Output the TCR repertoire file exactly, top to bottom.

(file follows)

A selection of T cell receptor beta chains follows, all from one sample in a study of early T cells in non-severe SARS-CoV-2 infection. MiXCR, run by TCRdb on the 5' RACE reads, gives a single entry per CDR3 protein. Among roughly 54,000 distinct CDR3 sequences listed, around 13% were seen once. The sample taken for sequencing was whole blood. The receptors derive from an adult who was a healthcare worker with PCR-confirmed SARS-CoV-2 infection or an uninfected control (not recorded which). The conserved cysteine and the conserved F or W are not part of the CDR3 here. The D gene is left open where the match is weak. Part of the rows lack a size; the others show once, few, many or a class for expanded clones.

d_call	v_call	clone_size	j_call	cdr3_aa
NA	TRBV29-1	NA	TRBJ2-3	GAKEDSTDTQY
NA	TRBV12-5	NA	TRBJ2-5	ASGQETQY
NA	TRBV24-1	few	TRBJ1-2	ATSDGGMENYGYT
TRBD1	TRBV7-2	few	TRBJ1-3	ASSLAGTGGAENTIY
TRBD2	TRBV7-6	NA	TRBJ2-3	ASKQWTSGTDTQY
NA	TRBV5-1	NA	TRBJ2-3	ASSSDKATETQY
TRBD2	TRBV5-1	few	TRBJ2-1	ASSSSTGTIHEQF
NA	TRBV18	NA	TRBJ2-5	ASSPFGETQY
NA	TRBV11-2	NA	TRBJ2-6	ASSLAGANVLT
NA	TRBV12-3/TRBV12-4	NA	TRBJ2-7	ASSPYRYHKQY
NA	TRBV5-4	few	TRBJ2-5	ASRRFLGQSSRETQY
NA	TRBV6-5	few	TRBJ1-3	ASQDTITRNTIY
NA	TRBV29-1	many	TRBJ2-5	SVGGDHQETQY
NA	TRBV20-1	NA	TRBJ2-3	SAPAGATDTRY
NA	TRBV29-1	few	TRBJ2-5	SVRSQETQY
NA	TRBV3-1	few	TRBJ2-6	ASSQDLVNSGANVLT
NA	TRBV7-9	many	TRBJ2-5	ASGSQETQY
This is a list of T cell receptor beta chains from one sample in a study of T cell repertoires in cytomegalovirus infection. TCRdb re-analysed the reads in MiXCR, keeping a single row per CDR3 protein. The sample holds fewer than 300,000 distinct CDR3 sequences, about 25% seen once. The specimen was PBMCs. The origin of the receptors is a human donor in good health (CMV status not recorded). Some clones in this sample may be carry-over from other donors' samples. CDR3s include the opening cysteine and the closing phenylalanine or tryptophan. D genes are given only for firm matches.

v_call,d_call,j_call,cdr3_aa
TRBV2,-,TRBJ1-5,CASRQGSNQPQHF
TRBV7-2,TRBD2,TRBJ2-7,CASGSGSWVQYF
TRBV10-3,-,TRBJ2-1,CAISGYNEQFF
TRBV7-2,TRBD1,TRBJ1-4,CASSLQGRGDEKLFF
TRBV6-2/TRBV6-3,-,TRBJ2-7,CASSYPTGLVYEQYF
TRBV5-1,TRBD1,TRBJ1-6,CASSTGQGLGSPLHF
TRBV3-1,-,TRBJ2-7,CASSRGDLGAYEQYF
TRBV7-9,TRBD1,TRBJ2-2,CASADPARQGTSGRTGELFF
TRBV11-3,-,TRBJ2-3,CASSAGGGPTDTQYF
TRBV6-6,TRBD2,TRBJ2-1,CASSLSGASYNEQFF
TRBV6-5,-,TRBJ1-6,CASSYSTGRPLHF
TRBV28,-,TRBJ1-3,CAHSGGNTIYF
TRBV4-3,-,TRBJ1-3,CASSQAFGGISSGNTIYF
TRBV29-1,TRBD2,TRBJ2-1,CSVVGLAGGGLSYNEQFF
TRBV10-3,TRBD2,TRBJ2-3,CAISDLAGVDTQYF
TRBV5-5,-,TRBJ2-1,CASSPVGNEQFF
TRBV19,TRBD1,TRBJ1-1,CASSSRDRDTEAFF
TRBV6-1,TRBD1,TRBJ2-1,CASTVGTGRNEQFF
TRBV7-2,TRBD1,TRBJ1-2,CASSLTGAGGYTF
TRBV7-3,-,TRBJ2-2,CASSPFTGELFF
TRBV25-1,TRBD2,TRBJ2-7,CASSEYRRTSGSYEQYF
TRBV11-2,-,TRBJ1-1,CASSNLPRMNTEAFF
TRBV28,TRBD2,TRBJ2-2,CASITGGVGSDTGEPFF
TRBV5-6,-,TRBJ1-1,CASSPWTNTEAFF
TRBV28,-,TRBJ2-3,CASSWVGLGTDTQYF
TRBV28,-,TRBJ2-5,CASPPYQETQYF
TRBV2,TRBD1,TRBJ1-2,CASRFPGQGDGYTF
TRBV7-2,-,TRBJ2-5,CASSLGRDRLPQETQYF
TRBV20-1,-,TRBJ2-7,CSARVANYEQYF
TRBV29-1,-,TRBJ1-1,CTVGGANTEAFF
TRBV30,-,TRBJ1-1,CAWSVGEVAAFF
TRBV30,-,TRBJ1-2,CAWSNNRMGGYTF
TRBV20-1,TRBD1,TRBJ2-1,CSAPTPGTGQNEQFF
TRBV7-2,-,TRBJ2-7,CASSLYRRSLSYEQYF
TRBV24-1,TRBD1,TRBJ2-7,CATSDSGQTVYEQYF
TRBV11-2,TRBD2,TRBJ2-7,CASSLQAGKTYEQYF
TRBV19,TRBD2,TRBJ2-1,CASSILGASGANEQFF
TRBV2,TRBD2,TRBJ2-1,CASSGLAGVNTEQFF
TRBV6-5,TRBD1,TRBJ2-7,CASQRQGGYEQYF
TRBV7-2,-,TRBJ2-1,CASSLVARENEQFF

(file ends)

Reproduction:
A selection of T cell receptor beta chains follows, all from one sample in a study of early T cells in non-severe SARS-CoV-2 infection. MiXCR, run by TCRdb on the 5' RACE reads, gives a single entry per CDR3 protein. Among roughly 54,000 distinct CDR3 sequences listed, around 13% were seen once. The sample taken for sequencing was whole blood. The receptors derive from an adult who was a healthcare worker with PCR-confirmed SARS-CoV-2 infection or an uninfected control (not recorded which). The conserved cysteine and the conserved F or W are not part of the CDR3 here. The D gene is left open where the match is weak. Part of the rows lack a size; the others show once, few, many or a class for expanded clones.

d_call	v_call	clone_size	j_call	cdr3_aa
NA	TRBV29-1	NA	TRBJ2-3	GAKEDSTDTQY
NA	TRBV12-5	NA	TRBJ2-5	ASGQETQY
NA	TRBV24-1	few	TRBJ1-2	ATSDGGMENYGYT
TRBD1	TRBV7-2	few	TRBJ1-3	ASSLAGTGGAENTIY
TRBD2	TRBV7-6	NA	TRBJ2-3	ASKQWTSGTDTQY
NA	TRBV5-1	NA	TRBJ2-3	ASSSDKATETQY
TRBD2	TRBV5-1	few	TRBJ2-1	ASSSSTGTIHEQF
NA	TRBV18	NA	TRBJ2-5	ASSPFGETQY
NA	TRBV11-2	NA	TRBJ2-6	ASSLAGANVLT
NA	TRBV12-3/TRBV12-4	NA	TRBJ2-7	ASSPYRYHKQY
NA	TRBV5-4	few	TRBJ2-5	ASRRFLGQSSRETQY
NA	TRBV6-5	few	TRBJ1-3	ASQDTITRNTIY
NA	TRBV29-1	many	TRBJ2-5	SVGGDHQETQY
NA	TRBV20-1	NA	TRBJ2-3	SAPAGATDTRY
NA	TRBV29-1	few	TRBJ2-5	SVRSQETQY
NA	TRBV3-1	few	TRBJ2-6	ASSQDLVNSGANVLT
NA	TRBV7-9	many	TRBJ2-5	ASGSQETQY
This is a list of T cell receptor beta chains from one sample in a study of T cell repertoires in cytomegalovirus infection. TCRdb re-analysed the reads in MiXCR, keeping a single row per CDR3 protein. The sample holds fewer than 300,000 distinct CDR3 sequences, about 25% seen once. The specimen was PBMCs. The origin of the receptors is a human donor in good health (CMV status not recorded). Some clones in this sample may be carry-over from other donors' samples. CDR3s include the opening cysteine and the closing phenylalanine or tryptophan. D genes are given only for firm matches.

v_call,d_call,j_call,cdr3_aa
TRBV2,-,TRBJ1-5,CASRQGSNQPQHF
TRBV7-2,TRBD2,TRBJ2-7,CASGSGSWVQYF
TRBV10-3,-,TRBJ2-1,CAISGYNEQFF
TRBV7-2,TRBD1,TRBJ1-4,CASSLQGRGDEKLFF
TRBV6-2/TRBV6-3,-,TRBJ2-7,CASSYPTGLVYEQYF
TRBV5-1,TRBD1,TRBJ1-6,CASSTGQGLGSPLHF
TRBV3-1,-,TRBJ2-7,CASSRGDLGAYEQYF
TRBV7-9,TRBD1,TRBJ2-2,CASADPARQGTSGRTGELFF
TRBV11-3,-,TRBJ2-3,CASSAGGGPTDTQYF
TRBV6-6,TRBD2,TRBJ2-1,CASSLSGASYNEQFF
TRBV6-5,-,TRBJ1-6,CASSYSTGRPLHF
TRBV28,-,TRBJ1-3,CAHSGGNTIYF
TRBV4-3,-,TRBJ1-3,CASSQAFGGISSGNTIYF
TRBV29-1,TRBD2,TRBJ2-1,CSVVGLAGGGLSYNEQFF
TRBV10-3,TRBD2,TRBJ2-3,CAISDLAGVDTQYF
TRBV5-5,-,TRBJ2-1,CASSPVGNEQFF
TRBV19,TRBD1,TRBJ1-1,CASSSRDRDTEAFF
TRBV6-1,TRBD1,TRBJ2-1,CASTVGTGRNEQFF
TRBV7-2,TRBD1,TRBJ1-2,CASSLTGAGGYTF
TRBV7-3,-,TRBJ2-2,CASSPFTGELFF
TRBV25-1,TRBD2,TRBJ2-7,CASSEYRRTSGSYEQYF
TRBV11-2,-,TRBJ1-1,CASSNLPRMNTEAFF
TRBV28,TRBD2,TRBJ2-2,CASITGGVGSDTGEPFF
TRBV5-6,-,TRBJ1-1,CASSPWTNTEAFF
TRBV28,-,TRBJ2-3,CASSWVGLGTDTQYF
TRBV28,-,TRBJ2-5,CASPPYQETQYF
TRBV2,TRBD1,TRBJ1-2,CASRFPGQGDGYTF
TRBV7-2,-,TRBJ2-5,CASSLGRDRLPQETQYF
TRBV20-1,-,TRBJ2-7,CSARVANYEQYF
TRBV29-1,-,TRBJ1-1,CTVGGANTEAFF
TRBV30,-,TRBJ1-1,CAWSVGEVAAFF
TRBV30,-,TRBJ1-2,CAWSNNRMGGYTF
TRBV20-1,TRBD1,TRBJ2-1,CSAPTPGTGQNEQFF
TRBV7-2,-,TRBJ2-7,CASSLYRRSLSYEQYF
TRBV24-1,TRBD1,TRBJ2-7,CATSDSGQTVYEQYF
TRBV11-2,TRBD2,TRBJ2-7,CASSLQAGKTYEQYF
TRBV19,TRBD2,TRBJ2-1,CASSILGASGANEQFF
TRBV2,TRBD2,TRBJ2-1,CASSGLAGVNTEQFF
TRBV6-5,TRBD1,TRBJ2-7,CASQRQGGYEQYF
TRBV7-2,-,TRBJ2-1,CASSLVARENEQFF